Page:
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ARS Home » Midwest Area » St. Paul, Minnesota » Cereal Disease Lab » Research » Publications at this Location » Publication #346772

Research Project: Cereal Rust: Pathogen Biology and Host Resistance

Location: Cereal Disease Lab

Title: Comparison between genotyping by sequencing and SNP-chip genotyping in QTL mapping in wheat

Author
item Bajgain, Prabin - University Of Minnesota
item Rouse, Matthew - Matt
item Anderson, James - University Of Minnesota

Submitted to: Crop Science
Publication Type: Peer Reviewed Journal
Publication Acceptance Date: 9/22/2015
Publication Date: 12/30/2015
Citation: Bajgain, P., Rouse, M.N., Anderson, J.A. 2015. Comparison between genotyping by sequencing and SNP-chip genotyping in QTL mapping in wheat. Crop Science. 56:232-248.

Interpretive Summary: Wheat stem rust is a fungal disease of wheat that decreases yield. A strain of the wheat stem rust fungus known as Ug99 emerged in Uganda in 1999 and threatens global wheat production because it is able to infect nearly all wheat varieties. In order to find identify quantitative trait loci (QTL) associated with resistance to Ug99, a biparental population of wheat was assessed in Ethiopia and Kenya. The recombinant inbred lines in each population were genotyped by both a custom chip and sequencing to identify single nucleotide polymorphsims (SNPs). QTL mapping results were compared using the chip data and sequencing data separately. One QTL associated with resistance to Ug99 was detected by both genotyping methods. This study was important because of the resistance identified and also the comparison between genotyping-by-sequencing and genotyping using a custom chip. Overall the two genotyping methods were similar except genotyping-by-sequencing was cheaper and required more computational skills and resources. The resistance-liniked markers identified, once validated, can be utlized in wheat breeding for Ug99 resistant wheat varieties. Ug99 resistant wheat cultivars will protect United States wheat production from yield loss if a Ug99 epidemic were to occur in the United States.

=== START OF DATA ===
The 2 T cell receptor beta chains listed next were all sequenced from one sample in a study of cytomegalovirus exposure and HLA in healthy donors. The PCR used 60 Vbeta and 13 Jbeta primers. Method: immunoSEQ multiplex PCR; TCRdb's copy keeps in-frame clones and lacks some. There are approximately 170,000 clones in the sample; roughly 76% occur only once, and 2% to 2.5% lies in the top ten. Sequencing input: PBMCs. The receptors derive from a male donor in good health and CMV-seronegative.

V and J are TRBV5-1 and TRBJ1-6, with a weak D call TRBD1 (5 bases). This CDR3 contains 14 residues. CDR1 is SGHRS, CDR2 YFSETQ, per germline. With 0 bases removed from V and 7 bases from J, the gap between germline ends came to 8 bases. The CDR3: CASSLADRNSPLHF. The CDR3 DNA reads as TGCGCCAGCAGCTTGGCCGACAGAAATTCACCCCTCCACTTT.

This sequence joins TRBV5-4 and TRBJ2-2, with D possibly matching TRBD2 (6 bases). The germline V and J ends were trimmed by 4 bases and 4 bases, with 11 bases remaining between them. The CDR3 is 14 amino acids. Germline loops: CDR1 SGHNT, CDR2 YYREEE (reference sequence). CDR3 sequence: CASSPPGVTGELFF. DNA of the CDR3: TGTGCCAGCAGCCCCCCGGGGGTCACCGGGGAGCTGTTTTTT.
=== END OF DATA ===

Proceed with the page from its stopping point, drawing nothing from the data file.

Technical Abstract: Array- or chip-based single nucleotide polymorphism (SNP) markers are widely used in genomic studies because of their abundance in a genome and cost less per data point compared to older marker technologies. Genotyping by sequencing (GBS), a relatively newer approach of genotyping, suggests equal or more appeal because of its even lower cost per data point and due to the avoidance of ascertainment bias during genotyping. In this study, we compared the results from quantitative trait loci (QTL) mapping, marker distribution on linkage maps, genome size, recombination sites covered by the markers, and cost per polymorphic marker, as well as the methodology and workflow between the Illumina Infinium 9,000 SNP-chip genotyping with GBS. Results indicate that while GBS offers similar genome coverage at almost 1/4th the cost of SNP-chip, SNP-chip method is less demanding of computational skills and resources. Eight and nine QTL were detected in the GBS and SNP-chip datasets, respectively, with one QTL common between the systems. Additionally, imputation accuracy of the GBS dataset was examined by introducing missing values randomly and imputing the missing alleles using a probabilistic principal components algorithm. Imputation results suggest recovery of the missing alleles with reasonable accuracy in datasets with low (up to 40%) amount of missing data is possible and can provide acceptable accuracy in gene mapping. Overall, the comparative results indicate that the GBS approach provides good genome coverage and similar mapping results at a much lower cost compared to the SNP-chip genotyping method.